And it’s fun, he said: “Running with friends is much easier than running alone and helps the distance go by faster. Sometimes we get food after our runs or go swimming. It gives us something to look forward to after.”
Ultimately, Munro added, “The main motivation for me is knowing that whatever I do during the summer will have a direct effect on my season.”
Excel at Forgetting
Michael Murray’s standout performances for Gaithersburg High School in Maryland included finishing second in the state in the 3200 and being a part of an outdoor track team that won the 1998 state championship. He went on to be atop runner at St. Francis University in Pennsylvania, and continues to race at a high level locally while working at the U.S. Department of Transportation.
“You will have plenty of good races and bad races,” Murray advised.“Forget about the bad ones by the time you wake up the next morning.The most successful people I know have a short memory of bad days.”
And be Patient
Dave Berdan of Owings Mills, Md. recently won a marathon in 2:22:19, averaging 5:26 per mile.
A week later he won a road 5k in 14:55 and a 10k in 32:22. At the same event. On the same day.
The Pennsylvania native’s high school best for 5k? Slower than what he averaged in the marathon.
“I definitely think it’s important to not focus on results in high school,” he said, and simply enjoy being a part of a team.
That said, if Berdan could take a do-over, he would follow Munro’s advice and run through the summer and on the weekends.
“I was extremely under-trained,” he admitted.Now the head cross country coach at the Garrison Forest School, Berdan urges the members of his girls team to train three to five days a week and do some striders.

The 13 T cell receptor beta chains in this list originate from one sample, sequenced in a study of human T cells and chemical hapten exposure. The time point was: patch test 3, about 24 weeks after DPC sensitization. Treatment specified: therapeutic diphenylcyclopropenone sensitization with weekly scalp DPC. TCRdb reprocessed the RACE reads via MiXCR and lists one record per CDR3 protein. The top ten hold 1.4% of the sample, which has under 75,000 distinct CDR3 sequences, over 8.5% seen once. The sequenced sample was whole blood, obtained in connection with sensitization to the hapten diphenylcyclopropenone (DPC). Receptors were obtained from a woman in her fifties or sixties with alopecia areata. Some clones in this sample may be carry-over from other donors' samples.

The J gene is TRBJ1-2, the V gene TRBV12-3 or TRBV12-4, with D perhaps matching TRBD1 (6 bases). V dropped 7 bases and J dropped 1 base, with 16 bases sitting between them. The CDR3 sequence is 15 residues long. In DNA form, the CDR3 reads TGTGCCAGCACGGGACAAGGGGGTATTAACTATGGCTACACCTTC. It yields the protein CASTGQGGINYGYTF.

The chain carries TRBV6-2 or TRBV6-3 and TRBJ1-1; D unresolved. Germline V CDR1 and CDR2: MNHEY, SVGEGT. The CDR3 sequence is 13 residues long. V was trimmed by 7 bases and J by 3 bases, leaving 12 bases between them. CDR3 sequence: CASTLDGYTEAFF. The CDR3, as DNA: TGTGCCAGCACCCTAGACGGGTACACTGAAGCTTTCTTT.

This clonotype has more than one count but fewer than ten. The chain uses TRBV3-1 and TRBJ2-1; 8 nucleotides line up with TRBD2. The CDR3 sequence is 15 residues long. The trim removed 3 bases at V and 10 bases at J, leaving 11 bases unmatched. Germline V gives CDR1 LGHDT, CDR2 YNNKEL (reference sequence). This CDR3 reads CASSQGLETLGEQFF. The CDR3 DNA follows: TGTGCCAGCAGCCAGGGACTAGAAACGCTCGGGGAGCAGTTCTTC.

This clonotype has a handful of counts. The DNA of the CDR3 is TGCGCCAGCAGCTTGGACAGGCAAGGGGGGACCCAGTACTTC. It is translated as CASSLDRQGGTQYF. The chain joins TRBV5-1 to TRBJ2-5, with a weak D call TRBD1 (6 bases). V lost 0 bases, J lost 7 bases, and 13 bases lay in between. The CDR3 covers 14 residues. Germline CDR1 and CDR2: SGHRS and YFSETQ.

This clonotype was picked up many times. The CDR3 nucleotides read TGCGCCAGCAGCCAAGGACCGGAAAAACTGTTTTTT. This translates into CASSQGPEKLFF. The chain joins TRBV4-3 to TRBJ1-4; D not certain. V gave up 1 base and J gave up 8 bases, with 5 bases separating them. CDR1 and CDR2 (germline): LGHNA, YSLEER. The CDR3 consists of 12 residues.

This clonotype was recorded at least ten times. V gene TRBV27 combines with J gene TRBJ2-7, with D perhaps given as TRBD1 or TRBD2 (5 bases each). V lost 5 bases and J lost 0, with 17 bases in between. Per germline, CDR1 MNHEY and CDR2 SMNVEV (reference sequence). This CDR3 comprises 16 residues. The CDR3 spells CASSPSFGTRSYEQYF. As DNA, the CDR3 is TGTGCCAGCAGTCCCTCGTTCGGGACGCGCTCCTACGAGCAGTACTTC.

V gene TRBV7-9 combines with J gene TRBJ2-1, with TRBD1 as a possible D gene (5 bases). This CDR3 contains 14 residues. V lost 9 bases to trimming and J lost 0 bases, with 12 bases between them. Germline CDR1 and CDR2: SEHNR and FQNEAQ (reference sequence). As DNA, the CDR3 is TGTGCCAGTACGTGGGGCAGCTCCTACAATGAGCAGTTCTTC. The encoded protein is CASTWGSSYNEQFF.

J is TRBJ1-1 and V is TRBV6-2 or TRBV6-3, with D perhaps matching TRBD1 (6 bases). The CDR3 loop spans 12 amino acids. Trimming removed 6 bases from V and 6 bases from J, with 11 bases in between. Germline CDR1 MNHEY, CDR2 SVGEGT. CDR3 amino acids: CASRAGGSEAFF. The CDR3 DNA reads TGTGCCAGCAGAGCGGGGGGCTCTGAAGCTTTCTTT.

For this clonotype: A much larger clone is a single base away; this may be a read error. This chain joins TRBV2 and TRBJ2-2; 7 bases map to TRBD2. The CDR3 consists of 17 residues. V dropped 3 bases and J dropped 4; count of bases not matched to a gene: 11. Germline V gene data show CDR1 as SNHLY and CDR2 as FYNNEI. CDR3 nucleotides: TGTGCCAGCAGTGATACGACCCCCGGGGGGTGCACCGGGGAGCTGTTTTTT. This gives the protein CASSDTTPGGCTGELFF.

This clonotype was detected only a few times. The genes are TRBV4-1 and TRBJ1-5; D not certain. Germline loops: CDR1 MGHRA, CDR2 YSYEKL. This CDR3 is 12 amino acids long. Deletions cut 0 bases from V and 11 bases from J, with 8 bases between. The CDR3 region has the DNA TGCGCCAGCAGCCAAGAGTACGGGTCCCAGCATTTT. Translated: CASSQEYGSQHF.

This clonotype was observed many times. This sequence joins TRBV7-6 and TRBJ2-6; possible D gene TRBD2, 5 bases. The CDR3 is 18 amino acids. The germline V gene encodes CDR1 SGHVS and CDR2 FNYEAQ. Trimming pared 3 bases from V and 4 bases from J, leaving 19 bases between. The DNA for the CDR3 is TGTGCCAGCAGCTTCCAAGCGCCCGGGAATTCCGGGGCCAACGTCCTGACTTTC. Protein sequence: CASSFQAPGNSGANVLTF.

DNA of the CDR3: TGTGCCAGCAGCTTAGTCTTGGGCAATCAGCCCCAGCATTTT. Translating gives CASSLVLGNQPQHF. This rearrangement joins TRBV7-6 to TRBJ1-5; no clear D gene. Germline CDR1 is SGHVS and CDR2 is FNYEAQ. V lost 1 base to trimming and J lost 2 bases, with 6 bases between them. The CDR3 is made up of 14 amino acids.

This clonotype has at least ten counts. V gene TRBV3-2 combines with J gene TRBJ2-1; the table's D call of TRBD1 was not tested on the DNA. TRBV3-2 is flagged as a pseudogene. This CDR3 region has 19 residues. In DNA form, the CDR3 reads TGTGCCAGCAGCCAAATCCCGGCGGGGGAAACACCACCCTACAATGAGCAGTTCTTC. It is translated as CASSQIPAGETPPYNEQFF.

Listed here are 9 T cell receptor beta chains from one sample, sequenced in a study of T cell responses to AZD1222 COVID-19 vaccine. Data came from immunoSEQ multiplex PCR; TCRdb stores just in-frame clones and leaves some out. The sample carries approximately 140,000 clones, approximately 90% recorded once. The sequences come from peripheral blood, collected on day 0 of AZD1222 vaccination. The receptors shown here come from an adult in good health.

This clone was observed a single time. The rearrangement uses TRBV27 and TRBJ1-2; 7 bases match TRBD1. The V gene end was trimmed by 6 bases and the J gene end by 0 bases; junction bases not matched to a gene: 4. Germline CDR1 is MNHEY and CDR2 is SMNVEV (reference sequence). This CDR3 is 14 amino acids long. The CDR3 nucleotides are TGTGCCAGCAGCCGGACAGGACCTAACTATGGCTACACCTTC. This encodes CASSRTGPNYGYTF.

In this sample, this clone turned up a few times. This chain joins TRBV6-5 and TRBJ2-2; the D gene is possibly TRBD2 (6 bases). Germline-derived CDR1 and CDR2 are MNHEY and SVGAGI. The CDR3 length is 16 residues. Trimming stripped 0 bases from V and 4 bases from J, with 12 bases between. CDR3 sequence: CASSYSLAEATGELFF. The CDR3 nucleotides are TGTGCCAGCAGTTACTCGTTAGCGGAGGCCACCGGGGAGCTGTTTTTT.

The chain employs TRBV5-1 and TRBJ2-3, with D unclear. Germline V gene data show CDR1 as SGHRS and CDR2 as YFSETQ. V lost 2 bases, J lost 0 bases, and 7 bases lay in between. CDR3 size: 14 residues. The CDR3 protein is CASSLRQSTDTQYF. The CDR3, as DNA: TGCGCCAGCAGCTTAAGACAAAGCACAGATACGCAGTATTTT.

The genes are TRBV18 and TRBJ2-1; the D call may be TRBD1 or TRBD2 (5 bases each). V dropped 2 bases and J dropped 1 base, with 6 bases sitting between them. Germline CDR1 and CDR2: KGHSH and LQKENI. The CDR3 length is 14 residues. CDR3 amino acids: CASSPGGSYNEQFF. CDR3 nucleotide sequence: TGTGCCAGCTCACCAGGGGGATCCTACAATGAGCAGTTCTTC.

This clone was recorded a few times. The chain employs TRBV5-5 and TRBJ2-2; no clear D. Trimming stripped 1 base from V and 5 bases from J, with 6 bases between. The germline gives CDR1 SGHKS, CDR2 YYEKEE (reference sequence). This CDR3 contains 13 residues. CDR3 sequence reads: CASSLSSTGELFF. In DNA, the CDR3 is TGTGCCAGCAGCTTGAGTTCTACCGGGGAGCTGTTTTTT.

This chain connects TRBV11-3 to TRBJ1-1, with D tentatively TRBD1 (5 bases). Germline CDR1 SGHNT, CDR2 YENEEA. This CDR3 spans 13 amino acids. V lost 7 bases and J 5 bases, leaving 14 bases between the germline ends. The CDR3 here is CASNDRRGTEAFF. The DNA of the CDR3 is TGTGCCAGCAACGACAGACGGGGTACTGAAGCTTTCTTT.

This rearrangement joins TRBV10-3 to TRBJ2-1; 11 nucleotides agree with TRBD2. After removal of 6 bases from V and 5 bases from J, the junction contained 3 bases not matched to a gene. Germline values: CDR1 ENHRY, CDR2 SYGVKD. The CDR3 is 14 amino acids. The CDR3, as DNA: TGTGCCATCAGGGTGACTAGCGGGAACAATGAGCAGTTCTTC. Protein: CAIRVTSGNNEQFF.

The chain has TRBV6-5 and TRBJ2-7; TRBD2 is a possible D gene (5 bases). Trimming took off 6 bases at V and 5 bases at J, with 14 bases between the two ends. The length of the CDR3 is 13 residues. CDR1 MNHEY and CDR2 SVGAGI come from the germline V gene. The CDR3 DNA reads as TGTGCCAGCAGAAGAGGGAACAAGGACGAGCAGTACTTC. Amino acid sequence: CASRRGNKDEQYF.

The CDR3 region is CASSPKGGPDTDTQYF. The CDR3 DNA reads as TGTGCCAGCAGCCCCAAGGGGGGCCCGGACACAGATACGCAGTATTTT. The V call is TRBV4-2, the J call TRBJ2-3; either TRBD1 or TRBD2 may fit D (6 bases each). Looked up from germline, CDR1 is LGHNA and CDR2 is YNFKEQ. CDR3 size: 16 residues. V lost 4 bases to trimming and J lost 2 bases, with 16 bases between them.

“I have tried getting them to follow a strict schedule, but then I thought back to myself and realized that is asking a lot out of a high schooler!”
Another top local runner and be-patient advocate, Chris Sloane,also recommends not burning yourself out in practice. Sloane ran for Quince Orchard High School, finishing 12th in the 2000 Maryland State Cross Country Championships. He joined the team his freshman year after getting cut from the soccer team.
“I think it is important to not get caught up in racing workouts,” he said, “but rather aim for the specific target of the workout and save the racing for the races themselves.”
A (Team) Experience One Can’t Refuse
Last fall, Georgetown Day School’s boys and girls cross country teams both won the Washington, D.C./Maryland Private Schools Cross Country Championships for the first time in school history.
Thirteen years ago, though,when Coach Anthony Belber took over the program, he had but a dozen boys and just one girl. This fall? Belber expects to have about 35 on each squad.
“Our program,” he explained,“has always focused on growing a love for the sport and exposing as many children as possible to the sport … Our goal is to develop a lifelong love of running and exercise.”
One of the team’s top runners,Emily Vogt, a rising senior, joined the team last year. She was a longtime soccer player who also plays basketball and lacrosse.Vogt was struck by the cohesive of the team.When signed up for cross country she figured the highlight of her season would be setting a personal best or winning a medal.
“But it’s moments like when we’re all cheering in our sports bras for the GDS boys team at an important invitational, or when we’re chatting and stuffing our faces on the bus back from a race.”
In those moments, Vogt said, times and performances are irrelevant.